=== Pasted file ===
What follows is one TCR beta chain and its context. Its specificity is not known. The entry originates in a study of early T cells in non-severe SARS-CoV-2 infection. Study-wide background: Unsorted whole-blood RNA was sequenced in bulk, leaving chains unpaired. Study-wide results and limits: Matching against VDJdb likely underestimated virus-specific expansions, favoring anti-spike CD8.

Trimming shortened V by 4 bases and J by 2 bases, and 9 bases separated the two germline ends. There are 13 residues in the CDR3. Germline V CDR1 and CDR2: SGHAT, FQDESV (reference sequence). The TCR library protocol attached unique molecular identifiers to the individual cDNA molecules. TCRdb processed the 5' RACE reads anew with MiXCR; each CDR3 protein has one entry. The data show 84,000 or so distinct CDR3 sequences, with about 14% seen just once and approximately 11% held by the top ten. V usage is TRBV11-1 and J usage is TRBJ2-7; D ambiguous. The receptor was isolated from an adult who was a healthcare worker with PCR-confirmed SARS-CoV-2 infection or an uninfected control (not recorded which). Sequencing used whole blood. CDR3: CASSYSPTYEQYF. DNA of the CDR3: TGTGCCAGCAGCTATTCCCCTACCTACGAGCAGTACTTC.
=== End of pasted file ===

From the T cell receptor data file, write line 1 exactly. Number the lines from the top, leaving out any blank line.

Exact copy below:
What follows is one TCR beta chain and its context. Its specificity is not known. The entry originates in a study of early T cells in non-severe SARS-CoV-2 infection. Study-wide background: Unsorted whole-blood RNA was sequenced in bulk, leaving chains unpaired. Study-wide results and limits: Matching against VDJdb likely underestimated virus-specific expansions, favoring anti-spike CD8.